#   (use "git add/rm <file>..." to update what will be committed)
#       deleted:    grit.gemspec

Then, if you run git rm, it stages the file’s removal:

$ git rm grit.gemspec
rm 'grit.gemspec'
$ git status
# On branch master
# Changes to be committed:
#   (use "git reset HEAD <file>..." to unstage)
#       deleted:    grit.gemspec

The next time you commit, the file will be gone and no longer tracked. If you modified the file and added it to the index already, you must force the removal with the -f option. This is a safety feature to prevent accidental removal of data that hasn’t yet been recorded in a snapshot and that can’t be recovered from Git.

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thanks! So when you commit the changes it won't remove the file from the remote repository, right? – MotoTribe Nov 10 '11 at 20:41
Not until you push... – Matt Ball Nov 10 '11 at 20:44
@mototribe Look at my answer for what you will need to do to permanently remove the files from the history of the repository. – Andy Nov 10 '11 at 20:45
thx, please see the update to my question – MotoTribe Nov 10 '11 at 20:54

Updated after your comments.

If you want to keep the images on the server, but remove the files from git then you need to add the --cached flag to git rm.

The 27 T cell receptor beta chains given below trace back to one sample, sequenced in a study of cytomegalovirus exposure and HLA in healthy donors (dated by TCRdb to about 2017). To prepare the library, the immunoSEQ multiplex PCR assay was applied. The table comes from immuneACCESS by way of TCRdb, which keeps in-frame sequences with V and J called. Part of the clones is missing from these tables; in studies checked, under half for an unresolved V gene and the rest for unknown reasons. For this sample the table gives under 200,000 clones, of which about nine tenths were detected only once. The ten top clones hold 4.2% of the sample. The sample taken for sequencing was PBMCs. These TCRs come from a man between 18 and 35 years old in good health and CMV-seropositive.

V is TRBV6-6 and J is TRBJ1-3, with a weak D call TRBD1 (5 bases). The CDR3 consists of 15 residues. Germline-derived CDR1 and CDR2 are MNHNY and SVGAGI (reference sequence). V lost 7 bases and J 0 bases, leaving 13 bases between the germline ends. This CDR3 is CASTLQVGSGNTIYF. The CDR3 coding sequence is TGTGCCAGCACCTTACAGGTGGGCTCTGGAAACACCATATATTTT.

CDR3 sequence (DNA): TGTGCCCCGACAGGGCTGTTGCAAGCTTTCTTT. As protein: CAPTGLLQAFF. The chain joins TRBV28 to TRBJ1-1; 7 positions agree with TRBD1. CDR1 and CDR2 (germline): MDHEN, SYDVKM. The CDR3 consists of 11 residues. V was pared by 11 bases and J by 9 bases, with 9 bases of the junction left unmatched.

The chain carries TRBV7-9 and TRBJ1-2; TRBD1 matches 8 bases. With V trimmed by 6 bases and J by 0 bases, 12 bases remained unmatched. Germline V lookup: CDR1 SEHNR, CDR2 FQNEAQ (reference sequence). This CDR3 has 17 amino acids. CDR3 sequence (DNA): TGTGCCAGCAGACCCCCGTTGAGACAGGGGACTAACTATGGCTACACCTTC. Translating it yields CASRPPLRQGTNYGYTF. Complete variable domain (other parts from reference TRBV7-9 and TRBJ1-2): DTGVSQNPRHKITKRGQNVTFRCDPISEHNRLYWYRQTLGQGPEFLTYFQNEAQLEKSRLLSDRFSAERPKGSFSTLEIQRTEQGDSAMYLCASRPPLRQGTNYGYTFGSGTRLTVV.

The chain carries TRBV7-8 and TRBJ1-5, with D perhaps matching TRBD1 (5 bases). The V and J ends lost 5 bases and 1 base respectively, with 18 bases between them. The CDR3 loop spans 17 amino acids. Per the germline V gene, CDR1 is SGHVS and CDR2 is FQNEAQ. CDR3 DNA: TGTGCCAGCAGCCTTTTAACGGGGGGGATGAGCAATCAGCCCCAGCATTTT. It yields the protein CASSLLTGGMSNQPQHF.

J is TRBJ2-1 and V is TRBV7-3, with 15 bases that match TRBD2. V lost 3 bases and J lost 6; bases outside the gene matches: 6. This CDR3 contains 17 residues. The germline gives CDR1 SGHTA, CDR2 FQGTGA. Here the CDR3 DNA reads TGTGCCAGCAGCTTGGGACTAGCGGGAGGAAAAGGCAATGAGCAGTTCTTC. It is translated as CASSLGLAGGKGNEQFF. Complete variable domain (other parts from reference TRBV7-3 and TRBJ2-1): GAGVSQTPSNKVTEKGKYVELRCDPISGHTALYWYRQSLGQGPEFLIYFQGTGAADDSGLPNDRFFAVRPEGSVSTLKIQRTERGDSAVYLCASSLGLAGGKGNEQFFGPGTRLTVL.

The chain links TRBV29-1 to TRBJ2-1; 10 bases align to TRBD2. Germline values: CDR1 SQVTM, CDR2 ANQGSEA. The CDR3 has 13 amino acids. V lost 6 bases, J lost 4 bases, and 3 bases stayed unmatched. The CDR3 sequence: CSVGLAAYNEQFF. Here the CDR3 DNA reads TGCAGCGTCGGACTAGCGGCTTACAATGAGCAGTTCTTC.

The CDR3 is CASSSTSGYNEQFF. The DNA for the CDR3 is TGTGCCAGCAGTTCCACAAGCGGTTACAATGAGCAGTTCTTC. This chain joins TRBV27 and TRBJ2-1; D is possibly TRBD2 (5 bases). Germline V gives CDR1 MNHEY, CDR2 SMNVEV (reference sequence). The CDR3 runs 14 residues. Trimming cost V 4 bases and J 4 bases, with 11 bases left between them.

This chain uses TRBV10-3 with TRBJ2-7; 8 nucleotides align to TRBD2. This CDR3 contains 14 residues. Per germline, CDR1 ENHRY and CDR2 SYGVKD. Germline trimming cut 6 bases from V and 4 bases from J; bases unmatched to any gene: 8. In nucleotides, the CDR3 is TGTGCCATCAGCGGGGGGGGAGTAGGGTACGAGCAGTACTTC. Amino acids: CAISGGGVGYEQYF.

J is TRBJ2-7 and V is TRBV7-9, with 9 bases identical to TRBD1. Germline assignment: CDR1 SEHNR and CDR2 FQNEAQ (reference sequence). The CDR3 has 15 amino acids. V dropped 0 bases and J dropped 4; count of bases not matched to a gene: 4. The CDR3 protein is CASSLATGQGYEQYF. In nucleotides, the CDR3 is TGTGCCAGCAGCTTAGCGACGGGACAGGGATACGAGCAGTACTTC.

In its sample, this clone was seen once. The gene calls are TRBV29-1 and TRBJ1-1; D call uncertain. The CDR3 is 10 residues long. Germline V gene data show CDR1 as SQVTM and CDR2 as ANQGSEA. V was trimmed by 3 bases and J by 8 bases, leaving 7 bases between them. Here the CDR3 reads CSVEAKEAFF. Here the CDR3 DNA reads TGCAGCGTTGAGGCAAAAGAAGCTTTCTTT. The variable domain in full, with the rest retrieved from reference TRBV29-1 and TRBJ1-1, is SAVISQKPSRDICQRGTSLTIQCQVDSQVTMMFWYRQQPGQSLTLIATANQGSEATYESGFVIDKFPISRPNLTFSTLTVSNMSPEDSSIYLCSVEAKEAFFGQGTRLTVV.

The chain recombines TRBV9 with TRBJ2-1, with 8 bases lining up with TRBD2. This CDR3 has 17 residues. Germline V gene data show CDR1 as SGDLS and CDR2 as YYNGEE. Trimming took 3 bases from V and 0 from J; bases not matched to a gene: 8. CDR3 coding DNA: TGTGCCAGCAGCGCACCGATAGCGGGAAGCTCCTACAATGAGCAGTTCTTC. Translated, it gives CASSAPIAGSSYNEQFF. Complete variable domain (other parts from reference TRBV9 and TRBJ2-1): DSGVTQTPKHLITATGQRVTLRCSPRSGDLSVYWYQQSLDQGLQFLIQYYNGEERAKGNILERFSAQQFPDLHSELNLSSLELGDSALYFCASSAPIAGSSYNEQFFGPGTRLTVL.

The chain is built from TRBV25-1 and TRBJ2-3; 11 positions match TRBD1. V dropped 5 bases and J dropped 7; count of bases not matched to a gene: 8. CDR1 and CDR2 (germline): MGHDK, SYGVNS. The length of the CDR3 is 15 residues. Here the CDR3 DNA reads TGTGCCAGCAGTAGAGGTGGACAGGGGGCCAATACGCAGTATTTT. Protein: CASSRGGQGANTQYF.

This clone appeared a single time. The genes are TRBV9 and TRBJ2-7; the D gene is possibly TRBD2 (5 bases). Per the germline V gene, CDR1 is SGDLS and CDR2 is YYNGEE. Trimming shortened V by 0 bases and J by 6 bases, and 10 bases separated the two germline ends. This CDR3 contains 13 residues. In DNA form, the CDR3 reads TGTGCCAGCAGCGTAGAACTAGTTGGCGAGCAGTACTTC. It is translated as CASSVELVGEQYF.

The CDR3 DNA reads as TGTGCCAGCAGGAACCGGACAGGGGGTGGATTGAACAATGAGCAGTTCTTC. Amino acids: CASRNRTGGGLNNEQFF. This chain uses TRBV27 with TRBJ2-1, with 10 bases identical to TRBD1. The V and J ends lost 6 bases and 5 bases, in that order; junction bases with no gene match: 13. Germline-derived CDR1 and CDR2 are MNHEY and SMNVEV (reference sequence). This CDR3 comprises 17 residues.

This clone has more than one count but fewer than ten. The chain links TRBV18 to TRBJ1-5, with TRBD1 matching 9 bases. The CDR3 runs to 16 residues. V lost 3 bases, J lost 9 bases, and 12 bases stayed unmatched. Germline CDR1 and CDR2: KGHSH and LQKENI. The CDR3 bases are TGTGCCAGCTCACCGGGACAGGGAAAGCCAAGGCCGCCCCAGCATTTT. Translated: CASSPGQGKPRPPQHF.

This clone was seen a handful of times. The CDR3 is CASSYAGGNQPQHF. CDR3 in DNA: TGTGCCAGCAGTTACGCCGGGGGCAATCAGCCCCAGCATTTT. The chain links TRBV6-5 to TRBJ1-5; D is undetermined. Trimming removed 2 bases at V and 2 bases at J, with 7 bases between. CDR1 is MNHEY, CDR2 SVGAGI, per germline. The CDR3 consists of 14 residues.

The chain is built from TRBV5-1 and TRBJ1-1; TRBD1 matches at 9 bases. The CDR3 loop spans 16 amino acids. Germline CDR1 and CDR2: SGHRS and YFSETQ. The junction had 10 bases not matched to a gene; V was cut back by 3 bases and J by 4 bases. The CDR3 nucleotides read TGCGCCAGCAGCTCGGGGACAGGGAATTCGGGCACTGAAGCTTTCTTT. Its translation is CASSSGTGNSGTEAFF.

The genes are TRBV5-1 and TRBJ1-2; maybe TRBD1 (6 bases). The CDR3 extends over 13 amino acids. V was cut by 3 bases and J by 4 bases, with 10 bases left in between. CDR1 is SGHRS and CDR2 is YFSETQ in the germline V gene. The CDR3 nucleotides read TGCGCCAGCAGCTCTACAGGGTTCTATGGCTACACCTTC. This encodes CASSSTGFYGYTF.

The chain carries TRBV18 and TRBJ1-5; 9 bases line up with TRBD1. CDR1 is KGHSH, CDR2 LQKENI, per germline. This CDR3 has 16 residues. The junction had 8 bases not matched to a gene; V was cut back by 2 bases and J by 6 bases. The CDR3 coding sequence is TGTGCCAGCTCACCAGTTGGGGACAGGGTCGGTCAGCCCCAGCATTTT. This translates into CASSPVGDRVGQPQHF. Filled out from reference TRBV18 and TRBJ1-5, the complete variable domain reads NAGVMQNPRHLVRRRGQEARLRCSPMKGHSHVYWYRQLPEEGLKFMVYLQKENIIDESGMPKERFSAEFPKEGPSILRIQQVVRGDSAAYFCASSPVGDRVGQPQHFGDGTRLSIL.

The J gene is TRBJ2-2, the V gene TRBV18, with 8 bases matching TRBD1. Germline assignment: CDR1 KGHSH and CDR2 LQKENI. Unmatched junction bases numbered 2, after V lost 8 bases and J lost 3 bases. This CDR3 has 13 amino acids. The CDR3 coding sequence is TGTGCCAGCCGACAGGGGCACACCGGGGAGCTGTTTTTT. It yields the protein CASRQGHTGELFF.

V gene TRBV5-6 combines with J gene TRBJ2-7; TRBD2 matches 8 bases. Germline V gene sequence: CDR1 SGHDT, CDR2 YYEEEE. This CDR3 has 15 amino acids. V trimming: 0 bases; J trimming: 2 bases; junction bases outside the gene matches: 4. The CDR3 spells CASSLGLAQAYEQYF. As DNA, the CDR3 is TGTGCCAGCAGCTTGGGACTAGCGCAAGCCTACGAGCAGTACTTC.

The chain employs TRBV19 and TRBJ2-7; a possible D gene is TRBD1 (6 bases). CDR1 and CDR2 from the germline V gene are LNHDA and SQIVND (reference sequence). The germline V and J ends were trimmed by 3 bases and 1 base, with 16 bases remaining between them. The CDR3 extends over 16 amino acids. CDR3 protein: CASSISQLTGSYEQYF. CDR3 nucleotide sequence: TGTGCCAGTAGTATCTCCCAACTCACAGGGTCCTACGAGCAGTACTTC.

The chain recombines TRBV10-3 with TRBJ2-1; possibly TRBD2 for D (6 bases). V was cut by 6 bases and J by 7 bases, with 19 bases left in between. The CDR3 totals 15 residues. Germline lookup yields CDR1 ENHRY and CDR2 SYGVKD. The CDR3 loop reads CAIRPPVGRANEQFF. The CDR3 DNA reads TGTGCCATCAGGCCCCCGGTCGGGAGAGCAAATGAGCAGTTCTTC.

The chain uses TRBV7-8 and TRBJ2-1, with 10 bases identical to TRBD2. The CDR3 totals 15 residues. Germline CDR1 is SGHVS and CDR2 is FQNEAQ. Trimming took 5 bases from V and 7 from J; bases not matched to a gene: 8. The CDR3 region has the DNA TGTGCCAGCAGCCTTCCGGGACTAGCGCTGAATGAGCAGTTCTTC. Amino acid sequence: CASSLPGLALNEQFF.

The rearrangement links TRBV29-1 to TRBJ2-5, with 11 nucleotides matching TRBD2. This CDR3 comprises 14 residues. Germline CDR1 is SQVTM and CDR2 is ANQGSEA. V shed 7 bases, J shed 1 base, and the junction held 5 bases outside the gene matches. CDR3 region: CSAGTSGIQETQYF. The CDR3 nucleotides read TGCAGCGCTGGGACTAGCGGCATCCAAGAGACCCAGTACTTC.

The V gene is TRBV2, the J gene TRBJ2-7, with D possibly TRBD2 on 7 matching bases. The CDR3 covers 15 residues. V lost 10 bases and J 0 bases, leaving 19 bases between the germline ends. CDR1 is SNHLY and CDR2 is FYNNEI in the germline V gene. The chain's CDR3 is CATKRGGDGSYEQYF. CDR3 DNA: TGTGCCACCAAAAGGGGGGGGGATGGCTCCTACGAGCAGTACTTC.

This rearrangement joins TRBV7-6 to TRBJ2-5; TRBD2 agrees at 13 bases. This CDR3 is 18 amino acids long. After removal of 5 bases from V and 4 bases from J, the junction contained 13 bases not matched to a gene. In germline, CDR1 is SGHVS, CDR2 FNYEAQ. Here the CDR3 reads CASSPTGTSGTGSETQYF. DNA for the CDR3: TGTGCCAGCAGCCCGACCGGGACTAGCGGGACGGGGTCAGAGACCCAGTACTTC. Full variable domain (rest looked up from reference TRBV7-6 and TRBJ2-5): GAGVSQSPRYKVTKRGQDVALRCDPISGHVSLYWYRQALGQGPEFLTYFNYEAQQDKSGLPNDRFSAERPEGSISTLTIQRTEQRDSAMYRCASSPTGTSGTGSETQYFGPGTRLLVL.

cd images
git rm --cached *
cd ..
echo "images" > .gitignore
git add .
git commit -m "removed image files from git only"
git push

if you want people to create the images directory when they pull (but have no files), then add a images/.gitignore with the single line !.gitignore

Note, this won't remove them from the history. For that, i would look at this SO answer

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sorry, I wasn't clear, I want to keep the files on the server, just remove them from the git tracking – MotoTribe Nov 10 '11 at 22:04
i've updated my answer after your comments – Mark Fisher Nov 11 '11 at 8:57

I find this to be the easiest way of doing the task.

$> git add -u <directory-path>   (or you may use --update)

Original State :

$> git status .

On branch master
Changes to be committed:
  (use "git reset HEAD <file>..." to unstage)
deleted:    .ipynb_checkpoints/Untitled-checkpoint.ipynb
deleted:    CVPR 1 hr tute-Backup.ipynb
deleted:    cifar10-test.t7
deleted:    cifar10-train.t7
deleted:    cifar10torchsmall.zip
deleted:    create_advr.lua
deleted:    criterion_cifar10_lr_0.001_epoch_13.t7
deleted:    train_cifar10.lua
deleted:    trained_net_cifar10_lr_0.001_epoch_13.t7

So, to remove all deleted files from my current directory, I use.

$> git add -u .
$> git commit -m "removing deleted files from tracking"
$> git push origin master

Final State :

$> git status .

On branch master
nothing to commit, working directory clean

Hope this helps :)

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Add the folder to your .gitignore locally as well.

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git rm <deleted file path> and then git commit will clean the working directory.